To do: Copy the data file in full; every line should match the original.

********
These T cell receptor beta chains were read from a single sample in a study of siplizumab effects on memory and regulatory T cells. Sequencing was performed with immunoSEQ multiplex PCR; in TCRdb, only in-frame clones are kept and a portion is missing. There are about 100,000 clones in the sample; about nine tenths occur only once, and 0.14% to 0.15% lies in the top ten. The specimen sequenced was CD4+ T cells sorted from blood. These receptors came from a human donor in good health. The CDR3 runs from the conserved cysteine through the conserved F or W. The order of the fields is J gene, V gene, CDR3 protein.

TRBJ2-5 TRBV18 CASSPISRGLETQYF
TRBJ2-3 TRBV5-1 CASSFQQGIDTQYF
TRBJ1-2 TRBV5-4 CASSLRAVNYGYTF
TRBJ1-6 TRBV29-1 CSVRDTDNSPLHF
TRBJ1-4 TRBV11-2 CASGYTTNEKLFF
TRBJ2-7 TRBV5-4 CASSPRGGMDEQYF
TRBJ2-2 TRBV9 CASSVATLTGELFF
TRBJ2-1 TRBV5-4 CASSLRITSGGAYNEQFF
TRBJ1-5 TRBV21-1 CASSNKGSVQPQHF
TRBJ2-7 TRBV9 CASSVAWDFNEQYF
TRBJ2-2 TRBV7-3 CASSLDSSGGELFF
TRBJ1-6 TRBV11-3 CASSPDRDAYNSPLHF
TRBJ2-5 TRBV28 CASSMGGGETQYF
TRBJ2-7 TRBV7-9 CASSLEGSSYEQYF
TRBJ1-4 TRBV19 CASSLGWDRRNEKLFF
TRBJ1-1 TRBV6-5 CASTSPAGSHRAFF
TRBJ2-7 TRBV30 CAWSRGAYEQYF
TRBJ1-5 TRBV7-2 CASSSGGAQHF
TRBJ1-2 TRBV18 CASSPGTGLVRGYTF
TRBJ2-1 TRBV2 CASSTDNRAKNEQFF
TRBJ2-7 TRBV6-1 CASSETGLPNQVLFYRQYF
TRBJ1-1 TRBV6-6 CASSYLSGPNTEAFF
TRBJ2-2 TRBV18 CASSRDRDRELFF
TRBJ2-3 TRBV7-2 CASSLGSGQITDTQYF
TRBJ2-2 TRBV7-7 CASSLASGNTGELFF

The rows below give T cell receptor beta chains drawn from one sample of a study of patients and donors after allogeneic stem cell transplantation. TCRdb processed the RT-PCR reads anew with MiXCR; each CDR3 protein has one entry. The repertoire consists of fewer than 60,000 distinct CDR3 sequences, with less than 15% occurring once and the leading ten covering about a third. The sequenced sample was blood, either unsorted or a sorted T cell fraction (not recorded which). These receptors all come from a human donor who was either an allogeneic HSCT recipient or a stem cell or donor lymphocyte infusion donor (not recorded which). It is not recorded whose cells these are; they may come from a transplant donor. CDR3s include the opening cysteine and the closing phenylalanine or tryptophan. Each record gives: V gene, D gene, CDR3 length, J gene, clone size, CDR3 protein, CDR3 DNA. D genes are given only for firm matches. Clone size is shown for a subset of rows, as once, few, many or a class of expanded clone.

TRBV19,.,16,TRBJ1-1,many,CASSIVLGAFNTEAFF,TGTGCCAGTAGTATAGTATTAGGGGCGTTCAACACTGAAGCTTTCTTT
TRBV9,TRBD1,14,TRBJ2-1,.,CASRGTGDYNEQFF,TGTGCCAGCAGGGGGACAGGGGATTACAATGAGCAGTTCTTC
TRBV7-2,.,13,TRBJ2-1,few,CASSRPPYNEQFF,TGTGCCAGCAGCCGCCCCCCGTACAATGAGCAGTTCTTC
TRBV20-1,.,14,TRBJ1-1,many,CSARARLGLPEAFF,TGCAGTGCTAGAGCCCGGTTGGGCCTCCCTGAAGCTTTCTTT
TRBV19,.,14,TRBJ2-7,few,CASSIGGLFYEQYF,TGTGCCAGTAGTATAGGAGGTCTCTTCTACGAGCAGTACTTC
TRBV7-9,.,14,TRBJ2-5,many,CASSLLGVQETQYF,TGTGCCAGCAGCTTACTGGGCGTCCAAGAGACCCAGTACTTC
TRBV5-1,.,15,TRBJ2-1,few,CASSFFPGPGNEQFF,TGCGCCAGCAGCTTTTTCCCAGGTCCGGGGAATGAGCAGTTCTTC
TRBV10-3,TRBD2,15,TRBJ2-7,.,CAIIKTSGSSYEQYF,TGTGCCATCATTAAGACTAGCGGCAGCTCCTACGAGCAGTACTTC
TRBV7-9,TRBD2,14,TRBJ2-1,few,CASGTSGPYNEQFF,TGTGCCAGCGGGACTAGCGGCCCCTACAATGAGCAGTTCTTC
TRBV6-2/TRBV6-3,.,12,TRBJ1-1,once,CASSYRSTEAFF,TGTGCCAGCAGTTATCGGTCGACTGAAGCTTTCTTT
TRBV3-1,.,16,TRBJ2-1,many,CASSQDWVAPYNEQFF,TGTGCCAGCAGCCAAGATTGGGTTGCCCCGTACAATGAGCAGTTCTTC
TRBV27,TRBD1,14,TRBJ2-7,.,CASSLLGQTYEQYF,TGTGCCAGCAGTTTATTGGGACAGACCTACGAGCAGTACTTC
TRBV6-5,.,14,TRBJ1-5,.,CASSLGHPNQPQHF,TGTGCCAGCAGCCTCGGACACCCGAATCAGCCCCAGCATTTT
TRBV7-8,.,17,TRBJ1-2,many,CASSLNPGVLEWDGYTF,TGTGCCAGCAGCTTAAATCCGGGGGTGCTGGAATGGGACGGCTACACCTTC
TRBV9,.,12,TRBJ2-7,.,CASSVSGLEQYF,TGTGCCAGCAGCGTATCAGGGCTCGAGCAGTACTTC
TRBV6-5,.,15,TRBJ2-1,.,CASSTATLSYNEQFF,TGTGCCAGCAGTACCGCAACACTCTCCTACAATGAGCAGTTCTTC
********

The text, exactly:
These T cell receptor beta chains were read from a single sample in a study of siplizumab effects on memory and regulatory T cells. Sequencing was performed with immunoSEQ multiplex PCR; in TCRdb, only in-frame clones are kept and a portion is missing. There are about 100,000 clones in the sample; about nine tenths occur only once, and 0.14% to 0.15% lies in the top ten. The specimen sequenced was CD4+ T cells sorted from blood. These receptors came from a human donor in good health. The CDR3 runs from the conserved cysteine through the conserved F or W. The order of the fields is J gene, V gene, CDR3 protein.

TRBJ2-5 TRBV18 CASSPISRGLETQYF
TRBJ2-3 TRBV5-1 CASSFQQGIDTQYF
TRBJ1-2 TRBV5-4 CASSLRAVNYGYTF
TRBJ1-6 TRBV29-1 CSVRDTDNSPLHF
TRBJ1-4 TRBV11-2 CASGYTTNEKLFF
TRBJ2-7 TRBV5-4 CASSPRGGMDEQYF
TRBJ2-2 TRBV9 CASSVATLTGELFF
TRBJ2-1 TRBV5-4 CASSLRITSGGAYNEQFF
TRBJ1-5 TRBV21-1 CASSNKGSVQPQHF
TRBJ2-7 TRBV9 CASSVAWDFNEQYF
TRBJ2-2 TRBV7-3 CASSLDSSGGELFF
TRBJ1-6 TRBV11-3 CASSPDRDAYNSPLHF
TRBJ2-5 TRBV28 CASSMGGGETQYF
TRBJ2-7 TRBV7-9 CASSLEGSSYEQYF
TRBJ1-4 TRBV19 CASSLGWDRRNEKLFF
TRBJ1-1 TRBV6-5 CASTSPAGSHRAFF
TRBJ2-7 TRBV30 CAWSRGAYEQYF
TRBJ1-5 TRBV7-2 CASSSGGAQHF
TRBJ1-2 TRBV18 CASSPGTGLVRGYTF
TRBJ2-1 TRBV2 CASSTDNRAKNEQFF
TRBJ2-7 TRBV6-1 CASSETGLPNQVLFYRQYF
TRBJ1-1 TRBV6-6 CASSYLSGPNTEAFF
TRBJ2-2 TRBV18 CASSRDRDRELFF
TRBJ2-3 TRBV7-2 CASSLGSGQITDTQYF
TRBJ2-2 TRBV7-7 CASSLASGNTGELFF

The rows below give T cell receptor beta chains drawn from one sample of a study of patients and donors after allogeneic stem cell transplantation. TCRdb processed the RT-PCR reads anew with MiXCR; each CDR3 protein has one entry. The repertoire consists of fewer than 60,000 distinct CDR3 sequences, with less than 15% occurring once and the leading ten covering about a third. The sequenced sample was blood, either unsorted or a sorted T cell fraction (not recorded which). These receptors all come from a human donor who was either an allogeneic HSCT recipient or a stem cell or donor lymphocyte infusion donor (not recorded which). It is not recorded whose cells these are; they may come from a transplant donor. CDR3s include the opening cysteine and the closing phenylalanine or tryptophan. Each record gives: V gene, D gene, CDR3 length, J gene, clone size, CDR3 protein, CDR3 DNA. D genes are given only for firm matches. Clone size is shown for a subset of rows, as once, few, many or a class of expanded clone.

TRBV19,.,16,TRBJ1-1,many,CASSIVLGAFNTEAFF,TGTGCCAGTAGTATAGTATTAGGGGCGTTCAACACTGAAGCTTTCTTT
TRBV9,TRBD1,14,TRBJ2-1,.,CASRGTGDYNEQFF,TGTGCCAGCAGGGGGACAGGGGATTACAATGAGCAGTTCTTC
TRBV7-2,.,13,TRBJ2-1,few,CASSRPPYNEQFF,TGTGCCAGCAGCCGCCCCCCGTACAATGAGCAGTTCTTC
TRBV20-1,.,14,TRBJ1-1,many,CSARARLGLPEAFF,TGCAGTGCTAGAGCCCGGTTGGGCCTCCCTGAAGCTTTCTTT
TRBV19,.,14,TRBJ2-7,few,CASSIGGLFYEQYF,TGTGCCAGTAGTATAGGAGGTCTCTTCTACGAGCAGTACTTC
TRBV7-9,.,14,TRBJ2-5,many,CASSLLGVQETQYF,TGTGCCAGCAGCTTACTGGGCGTCCAAGAGACCCAGTACTTC
TRBV5-1,.,15,TRBJ2-1,few,CASSFFPGPGNEQFF,TGCGCCAGCAGCTTTTTCCCAGGTCCGGGGAATGAGCAGTTCTTC
TRBV10-3,TRBD2,15,TRBJ2-7,.,CAIIKTSGSSYEQYF,TGTGCCATCATTAAGACTAGCGGCAGCTCCTACGAGCAGTACTTC
TRBV7-9,TRBD2,14,TRBJ2-1,few,CASGTSGPYNEQFF,TGTGCCAGCGGGACTAGCGGCCCCTACAATGAGCAGTTCTTC
TRBV6-2/TRBV6-3,.,12,TRBJ1-1,once,CASSYRSTEAFF,TGTGCCAGCAGTTATCGGTCGACTGAAGCTTTCTTT
TRBV3-1,.,16,TRBJ2-1,many,CASSQDWVAPYNEQFF,TGTGCCAGCAGCCAAGATTGGGTTGCCCCGTACAATGAGCAGTTCTTC
TRBV27,TRBD1,14,TRBJ2-7,.,CASSLLGQTYEQYF,TGTGCCAGCAGTTTATTGGGACAGACCTACGAGCAGTACTTC
TRBV6-5,.,14,TRBJ1-5,.,CASSLGHPNQPQHF,TGTGCCAGCAGCCTCGGACACCCGAATCAGCCCCAGCATTTT
TRBV7-8,.,17,TRBJ1-2,many,CASSLNPGVLEWDGYTF,TGTGCCAGCAGCTTAAATCCGGGGGTGCTGGAATGGGACGGCTACACCTTC
TRBV9,.,12,TRBJ2-7,.,CASSVSGLEQYF,TGTGCCAGCAGCGTATCAGGGCTCGAGCAGTACTTC
TRBV6-5,.,15,TRBJ2-1,.,CASSTATLSYNEQFF,TGTGCCAGCAGTACCGCAACACTCTCCTACAATGAGCAGTTCTTC